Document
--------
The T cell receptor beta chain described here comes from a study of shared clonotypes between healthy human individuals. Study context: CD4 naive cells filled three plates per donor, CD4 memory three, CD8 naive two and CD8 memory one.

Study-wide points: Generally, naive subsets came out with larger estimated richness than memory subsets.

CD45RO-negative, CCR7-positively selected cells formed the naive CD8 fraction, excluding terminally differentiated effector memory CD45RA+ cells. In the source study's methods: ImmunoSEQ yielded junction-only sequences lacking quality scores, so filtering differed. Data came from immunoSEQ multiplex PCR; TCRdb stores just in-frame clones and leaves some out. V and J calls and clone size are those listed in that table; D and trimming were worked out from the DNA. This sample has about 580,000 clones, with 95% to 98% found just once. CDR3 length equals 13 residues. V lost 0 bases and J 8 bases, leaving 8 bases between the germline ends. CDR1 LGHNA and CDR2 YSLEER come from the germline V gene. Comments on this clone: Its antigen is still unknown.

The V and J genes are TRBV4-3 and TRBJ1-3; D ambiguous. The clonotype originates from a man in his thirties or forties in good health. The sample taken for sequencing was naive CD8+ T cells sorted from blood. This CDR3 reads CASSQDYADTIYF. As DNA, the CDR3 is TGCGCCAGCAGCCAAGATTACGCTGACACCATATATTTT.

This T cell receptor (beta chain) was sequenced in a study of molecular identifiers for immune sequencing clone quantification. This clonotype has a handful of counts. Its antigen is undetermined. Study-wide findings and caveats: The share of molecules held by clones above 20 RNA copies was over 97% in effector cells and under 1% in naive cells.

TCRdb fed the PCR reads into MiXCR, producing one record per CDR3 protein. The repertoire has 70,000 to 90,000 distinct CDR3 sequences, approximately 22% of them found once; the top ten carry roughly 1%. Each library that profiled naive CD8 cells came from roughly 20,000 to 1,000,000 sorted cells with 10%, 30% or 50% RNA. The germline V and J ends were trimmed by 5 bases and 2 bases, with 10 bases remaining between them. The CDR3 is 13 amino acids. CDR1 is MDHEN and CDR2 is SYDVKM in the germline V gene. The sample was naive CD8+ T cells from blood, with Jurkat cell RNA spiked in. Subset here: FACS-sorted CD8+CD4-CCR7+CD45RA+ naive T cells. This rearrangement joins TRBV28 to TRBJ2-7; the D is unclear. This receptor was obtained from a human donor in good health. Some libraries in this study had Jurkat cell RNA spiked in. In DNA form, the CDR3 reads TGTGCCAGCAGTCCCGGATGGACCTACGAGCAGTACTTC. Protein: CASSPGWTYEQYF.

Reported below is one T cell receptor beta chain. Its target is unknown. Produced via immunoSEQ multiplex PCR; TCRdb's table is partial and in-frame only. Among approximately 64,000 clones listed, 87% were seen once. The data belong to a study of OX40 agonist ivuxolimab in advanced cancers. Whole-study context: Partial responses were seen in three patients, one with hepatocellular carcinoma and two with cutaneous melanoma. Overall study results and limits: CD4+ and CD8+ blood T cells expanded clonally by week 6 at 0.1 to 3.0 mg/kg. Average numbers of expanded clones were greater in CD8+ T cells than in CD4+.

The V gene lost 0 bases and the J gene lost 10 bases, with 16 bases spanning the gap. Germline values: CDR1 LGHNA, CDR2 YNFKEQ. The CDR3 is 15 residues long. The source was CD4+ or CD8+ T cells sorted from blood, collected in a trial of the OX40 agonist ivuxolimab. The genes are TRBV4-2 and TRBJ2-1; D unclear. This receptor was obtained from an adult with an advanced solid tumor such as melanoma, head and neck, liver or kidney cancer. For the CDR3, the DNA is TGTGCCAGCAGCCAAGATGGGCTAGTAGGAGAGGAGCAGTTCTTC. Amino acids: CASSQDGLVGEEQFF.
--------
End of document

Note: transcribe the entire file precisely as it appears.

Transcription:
The T cell receptor beta chain described here comes from a study of shared clonotypes between healthy human individuals. Study context: CD4 naive cells filled three plates per donor, CD4 memory three, CD8 naive two and CD8 memory one.

Study-wide points: Generally, naive subsets came out with larger estimated richness than memory subsets.

CD45RO-negative, CCR7-positively selected cells formed the naive CD8 fraction, excluding terminally differentiated effector memory CD45RA+ cells. In the source study's methods: ImmunoSEQ yielded junction-only sequences lacking quality scores, so filtering differed. Data came from immunoSEQ multiplex PCR; TCRdb stores just in-frame clones and leaves some out. V and J calls and clone size are those listed in that table; D and trimming were worked out from the DNA. This sample has about 580,000 clones, with 95% to 98% found just once. CDR3 length equals 13 residues. V lost 0 bases and J 8 bases, leaving 8 bases between the germline ends. CDR1 LGHNA and CDR2 YSLEER come from the germline V gene. Comments on this clone: Its antigen is still unknown.

The V and J genes are TRBV4-3 and TRBJ1-3; D ambiguous. The clonotype originates from a man in his thirties or forties in good health. The sample taken for sequencing was naive CD8+ T cells sorted from blood. This CDR3 reads CASSQDYADTIYF. As DNA, the CDR3 is TGCGCCAGCAGCCAAGATTACGCTGACACCATATATTTT.

This T cell receptor (beta chain) was sequenced in a study of molecular identifiers for immune sequencing clone quantification. This clonotype has a handful of counts. Its antigen is undetermined. Study-wide findings and caveats: The share of molecules held by clones above 20 RNA copies was over 97% in effector cells and under 1% in naive cells.

TCRdb fed the PCR reads into MiXCR, producing one record per CDR3 protein. The repertoire has 70,000 to 90,000 distinct CDR3 sequences, approximately 22% of them found once; the top ten carry roughly 1%. Each library that profiled naive CD8 cells came from roughly 20,000 to 1,000,000 sorted cells with 10%, 30% or 50% RNA. The germline V and J ends were trimmed by 5 bases and 2 bases, with 10 bases remaining between them. The CDR3 is 13 amino acids. CDR1 is MDHEN and CDR2 is SYDVKM in the germline V gene. The sample was naive CD8+ T cells from blood, with Jurkat cell RNA spiked in. Subset here: FACS-sorted CD8+CD4-CCR7+CD45RA+ naive T cells. This rearrangement joins TRBV28 to TRBJ2-7; the D is unclear. This receptor was obtained from a human donor in good health. Some libraries in this study had Jurkat cell RNA spiked in. In DNA form, the CDR3 reads TGTGCCAGCAGTCCCGGATGGACCTACGAGCAGTACTTC. Protein: CASSPGWTYEQYF.

Reported below is one T cell receptor beta chain. Its target is unknown. Produced via immunoSEQ multiplex PCR; TCRdb's table is partial and in-frame only. Among approximately 64,000 clones listed, 87% were seen once. The data belong to a study of OX40 agonist ivuxolimab in advanced cancers. Whole-study context: Partial responses were seen in three patients, one with hepatocellular carcinoma and two with cutaneous melanoma. Overall study results and limits: CD4+ and CD8+ blood T cells expanded clonally by week 6 at 0.1 to 3.0 mg/kg. Average numbers of expanded clones were greater in CD8+ T cells than in CD4+.

The V gene lost 0 bases and the J gene lost 10 bases, with 16 bases spanning the gap. Germline values: CDR1 LGHNA, CDR2 YNFKEQ. The CDR3 is 15 residues long. The source was CD4+ or CD8+ T cells sorted from blood, collected in a trial of the OX40 agonist ivuxolimab. The genes are TRBV4-2 and TRBJ2-1; D unclear. This receptor was obtained from an adult with an advanced solid tumor such as melanoma, head and neck, liver or kidney cancer. For the CDR3, the DNA is TGTGCCAGCAGCCAAGATGGGCTAGTAGGAGAGGAGCAGTTCTTC. Amino acids: CASSQDGLVGEEQFF.